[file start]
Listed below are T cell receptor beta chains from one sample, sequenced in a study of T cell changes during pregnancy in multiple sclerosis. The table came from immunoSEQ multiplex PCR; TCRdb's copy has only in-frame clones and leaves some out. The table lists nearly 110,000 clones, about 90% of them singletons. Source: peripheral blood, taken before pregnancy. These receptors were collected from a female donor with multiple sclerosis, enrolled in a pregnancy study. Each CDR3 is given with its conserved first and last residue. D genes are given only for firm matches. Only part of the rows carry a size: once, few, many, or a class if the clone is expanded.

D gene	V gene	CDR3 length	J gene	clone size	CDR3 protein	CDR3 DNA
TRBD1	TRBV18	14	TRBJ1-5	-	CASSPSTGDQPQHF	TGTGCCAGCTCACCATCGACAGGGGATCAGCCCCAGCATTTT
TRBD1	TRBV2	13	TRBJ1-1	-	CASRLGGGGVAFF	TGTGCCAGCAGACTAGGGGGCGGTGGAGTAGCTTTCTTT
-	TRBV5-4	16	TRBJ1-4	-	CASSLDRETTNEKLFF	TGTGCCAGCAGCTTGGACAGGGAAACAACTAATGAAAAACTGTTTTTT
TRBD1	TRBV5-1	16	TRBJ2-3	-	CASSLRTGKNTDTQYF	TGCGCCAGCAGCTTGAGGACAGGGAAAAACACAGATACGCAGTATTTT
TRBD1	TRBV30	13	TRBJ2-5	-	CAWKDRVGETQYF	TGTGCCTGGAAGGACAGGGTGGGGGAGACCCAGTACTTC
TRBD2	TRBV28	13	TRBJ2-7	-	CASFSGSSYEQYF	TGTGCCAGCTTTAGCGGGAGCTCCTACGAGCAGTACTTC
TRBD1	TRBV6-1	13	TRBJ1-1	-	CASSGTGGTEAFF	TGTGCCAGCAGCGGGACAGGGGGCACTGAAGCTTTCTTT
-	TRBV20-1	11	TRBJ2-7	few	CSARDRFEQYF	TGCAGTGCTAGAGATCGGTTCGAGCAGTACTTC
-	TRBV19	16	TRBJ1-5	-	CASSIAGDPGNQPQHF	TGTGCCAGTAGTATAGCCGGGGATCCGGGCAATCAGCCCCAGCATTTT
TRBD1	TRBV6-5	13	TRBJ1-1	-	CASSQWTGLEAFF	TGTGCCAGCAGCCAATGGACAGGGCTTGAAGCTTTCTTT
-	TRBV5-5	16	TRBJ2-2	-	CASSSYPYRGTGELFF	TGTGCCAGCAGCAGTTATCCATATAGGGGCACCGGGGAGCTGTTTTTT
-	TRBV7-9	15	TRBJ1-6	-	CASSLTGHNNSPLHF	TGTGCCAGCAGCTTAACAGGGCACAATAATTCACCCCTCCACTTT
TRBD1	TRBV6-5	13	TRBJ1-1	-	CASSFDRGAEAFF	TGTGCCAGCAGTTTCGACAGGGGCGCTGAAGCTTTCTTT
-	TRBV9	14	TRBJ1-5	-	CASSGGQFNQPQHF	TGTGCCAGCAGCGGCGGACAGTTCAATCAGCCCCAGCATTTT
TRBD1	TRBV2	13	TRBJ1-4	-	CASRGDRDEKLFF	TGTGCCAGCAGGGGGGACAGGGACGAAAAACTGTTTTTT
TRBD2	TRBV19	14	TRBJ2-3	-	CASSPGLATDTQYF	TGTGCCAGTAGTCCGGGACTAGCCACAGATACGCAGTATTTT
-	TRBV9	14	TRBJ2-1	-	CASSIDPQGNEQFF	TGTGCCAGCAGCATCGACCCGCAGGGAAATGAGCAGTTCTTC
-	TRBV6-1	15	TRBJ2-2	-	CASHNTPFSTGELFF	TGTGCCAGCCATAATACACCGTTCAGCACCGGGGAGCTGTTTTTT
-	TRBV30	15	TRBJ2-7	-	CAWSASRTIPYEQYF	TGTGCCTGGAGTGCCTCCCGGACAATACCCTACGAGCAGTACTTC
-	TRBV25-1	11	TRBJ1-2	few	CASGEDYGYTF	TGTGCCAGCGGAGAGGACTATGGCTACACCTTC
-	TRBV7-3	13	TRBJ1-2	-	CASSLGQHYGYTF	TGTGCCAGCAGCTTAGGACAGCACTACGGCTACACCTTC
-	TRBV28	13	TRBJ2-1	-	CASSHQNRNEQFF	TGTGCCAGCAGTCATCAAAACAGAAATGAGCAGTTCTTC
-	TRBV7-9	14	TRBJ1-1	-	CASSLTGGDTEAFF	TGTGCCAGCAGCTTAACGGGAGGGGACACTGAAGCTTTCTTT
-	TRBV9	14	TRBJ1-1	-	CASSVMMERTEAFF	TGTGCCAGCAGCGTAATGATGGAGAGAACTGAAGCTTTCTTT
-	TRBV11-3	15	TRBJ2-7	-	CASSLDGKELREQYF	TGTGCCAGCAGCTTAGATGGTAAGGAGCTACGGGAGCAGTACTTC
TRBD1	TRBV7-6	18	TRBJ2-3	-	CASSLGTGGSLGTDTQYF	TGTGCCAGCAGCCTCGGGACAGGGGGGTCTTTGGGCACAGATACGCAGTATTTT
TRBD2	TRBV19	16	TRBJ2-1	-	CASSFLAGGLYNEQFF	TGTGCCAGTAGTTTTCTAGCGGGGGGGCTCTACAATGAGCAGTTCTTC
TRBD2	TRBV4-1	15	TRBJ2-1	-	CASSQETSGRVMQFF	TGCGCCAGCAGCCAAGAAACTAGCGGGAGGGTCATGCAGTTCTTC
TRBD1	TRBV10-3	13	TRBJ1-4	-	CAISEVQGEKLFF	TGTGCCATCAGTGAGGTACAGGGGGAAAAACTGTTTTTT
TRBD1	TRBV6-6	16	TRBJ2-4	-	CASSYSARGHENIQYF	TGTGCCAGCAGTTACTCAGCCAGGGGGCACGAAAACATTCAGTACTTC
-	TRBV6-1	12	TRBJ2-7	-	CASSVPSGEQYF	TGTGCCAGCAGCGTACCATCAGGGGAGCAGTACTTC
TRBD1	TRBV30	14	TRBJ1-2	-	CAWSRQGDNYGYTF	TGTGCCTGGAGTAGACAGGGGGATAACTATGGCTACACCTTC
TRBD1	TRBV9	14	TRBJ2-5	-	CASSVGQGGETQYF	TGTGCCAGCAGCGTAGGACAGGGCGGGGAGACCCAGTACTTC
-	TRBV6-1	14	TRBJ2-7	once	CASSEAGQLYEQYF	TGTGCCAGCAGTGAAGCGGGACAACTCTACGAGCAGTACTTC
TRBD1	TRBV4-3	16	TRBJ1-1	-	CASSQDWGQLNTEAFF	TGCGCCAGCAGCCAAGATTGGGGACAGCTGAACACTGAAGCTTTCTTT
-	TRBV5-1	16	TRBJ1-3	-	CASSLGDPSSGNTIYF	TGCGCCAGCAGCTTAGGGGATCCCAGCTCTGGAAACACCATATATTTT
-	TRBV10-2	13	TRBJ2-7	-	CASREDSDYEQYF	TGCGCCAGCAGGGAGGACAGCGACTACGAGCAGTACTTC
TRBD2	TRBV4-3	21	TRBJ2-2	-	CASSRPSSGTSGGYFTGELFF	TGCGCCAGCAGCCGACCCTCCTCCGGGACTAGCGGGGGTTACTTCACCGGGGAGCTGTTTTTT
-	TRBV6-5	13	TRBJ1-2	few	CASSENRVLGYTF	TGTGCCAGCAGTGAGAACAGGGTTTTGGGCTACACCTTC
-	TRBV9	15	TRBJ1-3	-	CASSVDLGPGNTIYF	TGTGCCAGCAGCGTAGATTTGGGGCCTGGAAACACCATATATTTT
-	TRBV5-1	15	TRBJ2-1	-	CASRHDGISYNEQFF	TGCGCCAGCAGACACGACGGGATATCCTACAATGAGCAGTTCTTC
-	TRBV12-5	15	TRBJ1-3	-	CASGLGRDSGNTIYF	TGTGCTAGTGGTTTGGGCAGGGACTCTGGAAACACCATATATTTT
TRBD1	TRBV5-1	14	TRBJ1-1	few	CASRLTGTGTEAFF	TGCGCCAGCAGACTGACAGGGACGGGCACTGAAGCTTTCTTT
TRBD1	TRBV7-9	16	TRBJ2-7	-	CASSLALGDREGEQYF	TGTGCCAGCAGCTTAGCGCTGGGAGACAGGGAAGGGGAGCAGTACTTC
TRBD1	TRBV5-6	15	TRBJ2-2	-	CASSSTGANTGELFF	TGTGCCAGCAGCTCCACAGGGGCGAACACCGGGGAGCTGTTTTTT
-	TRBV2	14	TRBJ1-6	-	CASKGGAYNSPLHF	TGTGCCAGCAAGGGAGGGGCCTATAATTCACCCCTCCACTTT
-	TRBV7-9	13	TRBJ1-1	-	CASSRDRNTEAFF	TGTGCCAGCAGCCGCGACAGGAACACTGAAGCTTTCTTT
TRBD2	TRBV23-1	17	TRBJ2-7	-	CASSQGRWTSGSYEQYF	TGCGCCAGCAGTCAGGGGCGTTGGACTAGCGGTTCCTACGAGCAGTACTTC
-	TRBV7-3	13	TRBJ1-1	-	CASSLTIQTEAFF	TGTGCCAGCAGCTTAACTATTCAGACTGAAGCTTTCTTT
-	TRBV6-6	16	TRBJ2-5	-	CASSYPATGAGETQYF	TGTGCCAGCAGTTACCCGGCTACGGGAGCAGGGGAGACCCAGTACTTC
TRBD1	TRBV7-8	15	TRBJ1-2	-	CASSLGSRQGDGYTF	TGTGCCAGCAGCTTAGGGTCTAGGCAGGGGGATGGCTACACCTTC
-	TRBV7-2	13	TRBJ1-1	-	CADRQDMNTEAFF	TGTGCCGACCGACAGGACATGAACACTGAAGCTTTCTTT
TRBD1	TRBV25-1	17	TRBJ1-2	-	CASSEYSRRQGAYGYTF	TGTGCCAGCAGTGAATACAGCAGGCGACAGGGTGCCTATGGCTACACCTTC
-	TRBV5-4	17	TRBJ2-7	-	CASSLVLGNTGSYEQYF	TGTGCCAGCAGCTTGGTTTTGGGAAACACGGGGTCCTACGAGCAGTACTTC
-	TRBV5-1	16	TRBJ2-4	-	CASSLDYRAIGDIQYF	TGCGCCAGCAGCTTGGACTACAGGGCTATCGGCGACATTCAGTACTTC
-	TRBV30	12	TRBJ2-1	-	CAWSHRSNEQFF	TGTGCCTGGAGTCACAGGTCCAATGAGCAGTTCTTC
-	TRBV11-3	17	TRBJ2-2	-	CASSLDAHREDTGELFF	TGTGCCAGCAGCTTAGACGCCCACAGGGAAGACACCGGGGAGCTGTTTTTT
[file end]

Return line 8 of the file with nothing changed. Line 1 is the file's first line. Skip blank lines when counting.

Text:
TRBD2	TRBV28	13	TRBJ2-7	-	CASFSGSSYEQYF	TGTGCCAGCTTTAGCGGGAGCTCCTACGAGCAGTACTTC